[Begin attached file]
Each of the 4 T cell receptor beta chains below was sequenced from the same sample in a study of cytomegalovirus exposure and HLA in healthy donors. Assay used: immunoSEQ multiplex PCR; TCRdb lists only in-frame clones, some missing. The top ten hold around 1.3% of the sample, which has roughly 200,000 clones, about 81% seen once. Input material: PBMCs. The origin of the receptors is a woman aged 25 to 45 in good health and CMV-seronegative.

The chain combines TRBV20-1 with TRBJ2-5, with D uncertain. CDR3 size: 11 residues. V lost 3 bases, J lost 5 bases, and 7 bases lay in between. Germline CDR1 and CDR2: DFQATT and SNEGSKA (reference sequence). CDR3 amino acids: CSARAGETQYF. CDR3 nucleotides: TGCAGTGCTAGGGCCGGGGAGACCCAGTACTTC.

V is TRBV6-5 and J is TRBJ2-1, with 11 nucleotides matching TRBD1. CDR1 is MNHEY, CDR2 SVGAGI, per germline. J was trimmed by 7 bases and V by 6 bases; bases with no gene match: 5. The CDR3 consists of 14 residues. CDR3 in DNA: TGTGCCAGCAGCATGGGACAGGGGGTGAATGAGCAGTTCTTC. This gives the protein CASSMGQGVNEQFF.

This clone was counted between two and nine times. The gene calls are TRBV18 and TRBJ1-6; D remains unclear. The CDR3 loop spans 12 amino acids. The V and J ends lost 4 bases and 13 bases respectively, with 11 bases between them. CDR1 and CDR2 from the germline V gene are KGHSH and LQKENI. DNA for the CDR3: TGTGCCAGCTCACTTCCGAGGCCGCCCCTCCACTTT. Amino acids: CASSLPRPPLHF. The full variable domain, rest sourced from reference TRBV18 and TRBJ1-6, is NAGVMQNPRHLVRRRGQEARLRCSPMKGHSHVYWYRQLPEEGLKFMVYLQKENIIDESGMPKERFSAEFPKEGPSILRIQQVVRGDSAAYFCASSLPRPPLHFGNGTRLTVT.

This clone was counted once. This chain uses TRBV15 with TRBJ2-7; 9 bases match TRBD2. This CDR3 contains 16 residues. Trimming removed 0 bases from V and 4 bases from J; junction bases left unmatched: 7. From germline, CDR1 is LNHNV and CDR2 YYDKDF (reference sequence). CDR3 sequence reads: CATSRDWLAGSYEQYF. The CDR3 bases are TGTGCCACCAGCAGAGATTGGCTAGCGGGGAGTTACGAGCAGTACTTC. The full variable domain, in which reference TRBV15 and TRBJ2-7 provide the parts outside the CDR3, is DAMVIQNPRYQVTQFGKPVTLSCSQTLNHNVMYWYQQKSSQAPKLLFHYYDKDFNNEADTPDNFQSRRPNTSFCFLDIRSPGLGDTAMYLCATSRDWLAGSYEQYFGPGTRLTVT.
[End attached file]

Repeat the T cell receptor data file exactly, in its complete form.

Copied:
Each of the 4 T cell receptor beta chains below was sequenced from the same sample in a study of cytomegalovirus exposure and HLA in healthy donors. Assay used: immunoSEQ multiplex PCR; TCRdb lists only in-frame clones, some missing. The top ten hold around 1.3% of the sample, which has roughly 200,000 clones, about 81% seen once. Input material: PBMCs. The origin of the receptors is a woman aged 25 to 45 in good health and CMV-seronegative.

The chain combines TRBV20-1 with TRBJ2-5, with D uncertain. CDR3 size: 11 residues. V lost 3 bases, J lost 5 bases, and 7 bases lay in between. Germline CDR1 and CDR2: DFQATT and SNEGSKA (reference sequence). CDR3 amino acids: CSARAGETQYF. CDR3 nucleotides: TGCAGTGCTAGGGCCGGGGAGACCCAGTACTTC.

V is TRBV6-5 and J is TRBJ2-1, with 11 nucleotides matching TRBD1. CDR1 is MNHEY, CDR2 SVGAGI, per germline. J was trimmed by 7 bases and V by 6 bases; bases with no gene match: 5. The CDR3 consists of 14 residues. CDR3 in DNA: TGTGCCAGCAGCATGGGACAGGGGGTGAATGAGCAGTTCTTC. This gives the protein CASSMGQGVNEQFF.

This clone was counted between two and nine times. The gene calls are TRBV18 and TRBJ1-6; D remains unclear. The CDR3 loop spans 12 amino acids. The V and J ends lost 4 bases and 13 bases respectively, with 11 bases between them. CDR1 and CDR2 from the germline V gene are KGHSH and LQKENI. DNA for the CDR3: TGTGCCAGCTCACTTCCGAGGCCGCCCCTCCACTTT. Amino acids: CASSLPRPPLHF. The full variable domain, rest sourced from reference TRBV18 and TRBJ1-6, is NAGVMQNPRHLVRRRGQEARLRCSPMKGHSHVYWYRQLPEEGLKFMVYLQKENIIDESGMPKERFSAEFPKEGPSILRIQQVVRGDSAAYFCASSLPRPPLHFGNGTRLTVT.

This clone was counted once. This chain uses TRBV15 with TRBJ2-7; 9 bases match TRBD2. This CDR3 contains 16 residues. Trimming removed 0 bases from V and 4 bases from J; junction bases left unmatched: 7. From germline, CDR1 is LNHNV and CDR2 YYDKDF (reference sequence). CDR3 sequence reads: CATSRDWLAGSYEQYF. The CDR3 bases are TGTGCCACCAGCAGAGATTGGCTAGCGGGGAGTTACGAGCAGTACTTC. The full variable domain, in which reference TRBV15 and TRBJ2-7 provide the parts outside the CDR3, is DAMVIQNPRYQVTQFGKPVTLSCSQTLNHNVMYWYQQKSSQAPKLLFHYYDKDFNNEADTPDNFQSRRPNTSFCFLDIRSPGLGDTAMYLCATSRDWLAGSYEQYFGPGTRLTVT.